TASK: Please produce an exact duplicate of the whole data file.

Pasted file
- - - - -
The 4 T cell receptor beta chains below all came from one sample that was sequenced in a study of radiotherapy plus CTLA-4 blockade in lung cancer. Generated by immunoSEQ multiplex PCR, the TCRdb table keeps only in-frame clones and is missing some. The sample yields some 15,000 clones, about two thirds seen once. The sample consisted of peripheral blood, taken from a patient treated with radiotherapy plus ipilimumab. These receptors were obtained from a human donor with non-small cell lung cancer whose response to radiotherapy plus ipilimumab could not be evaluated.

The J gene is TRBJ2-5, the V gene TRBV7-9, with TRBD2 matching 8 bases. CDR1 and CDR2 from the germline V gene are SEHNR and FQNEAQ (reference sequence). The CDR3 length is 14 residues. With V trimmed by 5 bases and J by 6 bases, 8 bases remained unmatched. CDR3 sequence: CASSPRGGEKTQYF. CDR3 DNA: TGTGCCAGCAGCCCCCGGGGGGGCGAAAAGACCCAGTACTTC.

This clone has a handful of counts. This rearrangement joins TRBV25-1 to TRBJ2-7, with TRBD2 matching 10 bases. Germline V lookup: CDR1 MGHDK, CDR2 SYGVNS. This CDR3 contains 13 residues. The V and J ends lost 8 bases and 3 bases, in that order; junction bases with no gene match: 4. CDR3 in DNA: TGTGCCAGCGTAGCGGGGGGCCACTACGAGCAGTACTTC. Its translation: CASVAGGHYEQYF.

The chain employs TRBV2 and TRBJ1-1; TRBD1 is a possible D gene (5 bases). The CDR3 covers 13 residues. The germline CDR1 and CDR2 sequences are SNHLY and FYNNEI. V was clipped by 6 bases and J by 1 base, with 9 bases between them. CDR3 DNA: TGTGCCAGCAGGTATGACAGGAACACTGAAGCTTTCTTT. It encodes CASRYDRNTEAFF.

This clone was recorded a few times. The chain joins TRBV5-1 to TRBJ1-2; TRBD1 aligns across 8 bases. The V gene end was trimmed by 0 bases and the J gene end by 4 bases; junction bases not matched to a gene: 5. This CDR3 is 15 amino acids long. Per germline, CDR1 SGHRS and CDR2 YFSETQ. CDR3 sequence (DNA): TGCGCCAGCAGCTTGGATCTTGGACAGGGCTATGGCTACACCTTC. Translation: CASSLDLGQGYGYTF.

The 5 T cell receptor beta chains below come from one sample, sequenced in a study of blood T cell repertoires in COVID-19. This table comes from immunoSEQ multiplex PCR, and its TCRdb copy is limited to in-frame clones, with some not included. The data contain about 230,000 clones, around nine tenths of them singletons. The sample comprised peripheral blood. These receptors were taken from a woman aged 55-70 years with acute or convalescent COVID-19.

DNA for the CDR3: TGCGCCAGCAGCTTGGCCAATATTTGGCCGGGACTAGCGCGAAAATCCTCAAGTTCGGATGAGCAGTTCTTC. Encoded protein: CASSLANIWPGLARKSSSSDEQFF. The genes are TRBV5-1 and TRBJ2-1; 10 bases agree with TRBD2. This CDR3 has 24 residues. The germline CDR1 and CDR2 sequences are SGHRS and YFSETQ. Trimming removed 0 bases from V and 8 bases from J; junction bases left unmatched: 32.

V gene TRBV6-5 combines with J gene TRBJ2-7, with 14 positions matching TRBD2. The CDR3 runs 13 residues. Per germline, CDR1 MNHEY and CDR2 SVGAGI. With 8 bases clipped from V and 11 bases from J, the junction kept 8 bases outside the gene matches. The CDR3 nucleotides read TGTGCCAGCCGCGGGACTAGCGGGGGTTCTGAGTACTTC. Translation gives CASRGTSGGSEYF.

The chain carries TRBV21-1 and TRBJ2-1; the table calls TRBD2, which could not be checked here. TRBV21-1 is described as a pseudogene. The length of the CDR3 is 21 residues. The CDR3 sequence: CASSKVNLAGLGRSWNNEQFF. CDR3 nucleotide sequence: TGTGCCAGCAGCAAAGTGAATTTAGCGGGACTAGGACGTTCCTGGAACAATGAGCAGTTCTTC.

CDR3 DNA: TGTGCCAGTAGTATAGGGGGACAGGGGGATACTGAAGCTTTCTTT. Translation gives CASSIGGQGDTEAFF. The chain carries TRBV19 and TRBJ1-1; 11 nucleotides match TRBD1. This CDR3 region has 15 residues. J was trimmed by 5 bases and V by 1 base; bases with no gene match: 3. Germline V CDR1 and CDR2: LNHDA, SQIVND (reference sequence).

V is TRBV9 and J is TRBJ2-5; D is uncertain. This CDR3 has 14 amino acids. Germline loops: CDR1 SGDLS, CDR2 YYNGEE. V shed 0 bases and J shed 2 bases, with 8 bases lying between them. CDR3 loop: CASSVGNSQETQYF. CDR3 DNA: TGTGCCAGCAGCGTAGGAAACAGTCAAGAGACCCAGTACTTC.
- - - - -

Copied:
The 4 T cell receptor beta chains below all came from one sample that was sequenced in a study of radiotherapy plus CTLA-4 blockade in lung cancer. Generated by immunoSEQ multiplex PCR, the TCRdb table keeps only in-frame clones and is missing some. The sample yields some 15,000 clones, about two thirds seen once. The sample consisted of peripheral blood, taken from a patient treated with radiotherapy plus ipilimumab. These receptors were obtained from a human donor with non-small cell lung cancer whose response to radiotherapy plus ipilimumab could not be evaluated.

The J gene is TRBJ2-5, the V gene TRBV7-9, with TRBD2 matching 8 bases. CDR1 and CDR2 from the germline V gene are SEHNR and FQNEAQ (reference sequence). The CDR3 length is 14 residues. With V trimmed by 5 bases and J by 6 bases, 8 bases remained unmatched. CDR3 sequence: CASSPRGGEKTQYF. CDR3 DNA: TGTGCCAGCAGCCCCCGGGGGGGCGAAAAGACCCAGTACTTC.

This clone has a handful of counts. This rearrangement joins TRBV25-1 to TRBJ2-7, with TRBD2 matching 10 bases. Germline V lookup: CDR1 MGHDK, CDR2 SYGVNS. This CDR3 contains 13 residues. The V and J ends lost 8 bases and 3 bases, in that order; junction bases with no gene match: 4. CDR3 in DNA: TGTGCCAGCGTAGCGGGGGGCCACTACGAGCAGTACTTC. Its translation: CASVAGGHYEQYF.

The chain employs TRBV2 and TRBJ1-1; TRBD1 is a possible D gene (5 bases). The CDR3 covers 13 residues. The germline CDR1 and CDR2 sequences are SNHLY and FYNNEI. V was clipped by 6 bases and J by 1 base, with 9 bases between them. CDR3 DNA: TGTGCCAGCAGGTATGACAGGAACACTGAAGCTTTCTTT. It encodes CASRYDRNTEAFF.

This clone was recorded a few times. The chain joins TRBV5-1 to TRBJ1-2; TRBD1 aligns across 8 bases. The V gene end was trimmed by 0 bases and the J gene end by 4 bases; junction bases not matched to a gene: 5. This CDR3 is 15 amino acids long. Per germline, CDR1 SGHRS and CDR2 YFSETQ. CDR3 sequence (DNA): TGCGCCAGCAGCTTGGATCTTGGACAGGGCTATGGCTACACCTTC. Translation: CASSLDLGQGYGYTF.

The 5 T cell receptor beta chains below come from one sample, sequenced in a study of blood T cell repertoires in COVID-19. This table comes from immunoSEQ multiplex PCR, and its TCRdb copy is limited to in-frame clones, with some not included. The data contain about 230,000 clones, around nine tenths of them singletons. The sample comprised peripheral blood. These receptors were taken from a woman aged 55-70 years with acute or convalescent COVID-19.

DNA for the CDR3: TGCGCCAGCAGCTTGGCCAATATTTGGCCGGGACTAGCGCGAAAATCCTCAAGTTCGGATGAGCAGTTCTTC. Encoded protein: CASSLANIWPGLARKSSSSDEQFF. The genes are TRBV5-1 and TRBJ2-1; 10 bases agree with TRBD2. This CDR3 has 24 residues. The germline CDR1 and CDR2 sequences are SGHRS and YFSETQ. Trimming removed 0 bases from V and 8 bases from J; junction bases left unmatched: 32.

V gene TRBV6-5 combines with J gene TRBJ2-7, with 14 positions matching TRBD2. The CDR3 runs 13 residues. Per germline, CDR1 MNHEY and CDR2 SVGAGI. With 8 bases clipped from V and 11 bases from J, the junction kept 8 bases outside the gene matches. The CDR3 nucleotides read TGTGCCAGCCGCGGGACTAGCGGGGGTTCTGAGTACTTC. Translation gives CASRGTSGGSEYF.

The chain carries TRBV21-1 and TRBJ2-1; the table calls TRBD2, which could not be checked here. TRBV21-1 is described as a pseudogene. The length of the CDR3 is 21 residues. The CDR3 sequence: CASSKVNLAGLGRSWNNEQFF. CDR3 nucleotide sequence: TGTGCCAGCAGCAAAGTGAATTTAGCGGGACTAGGACGTTCCTGGAACAATGAGCAGTTCTTC.

CDR3 DNA: TGTGCCAGTAGTATAGGGGGACAGGGGGATACTGAAGCTTTCTTT. Translation gives CASSIGGQGDTEAFF. The chain carries TRBV19 and TRBJ1-1; 11 nucleotides match TRBD1. This CDR3 region has 15 residues. J was trimmed by 5 bases and V by 1 base; bases with no gene match: 3. Germline V CDR1 and CDR2: LNHDA, SQIVND (reference sequence).

V is TRBV9 and J is TRBJ2-5; D is uncertain. This CDR3 has 14 amino acids. Germline loops: CDR1 SGDLS, CDR2 YYNGEE. V shed 0 bases and J shed 2 bases, with 8 bases lying between them. CDR3 loop: CASSVGNSQETQYF. CDR3 DNA: TGTGCCAGCAGCGTAGGAAACAGTCAAGAGACCCAGTACTTC.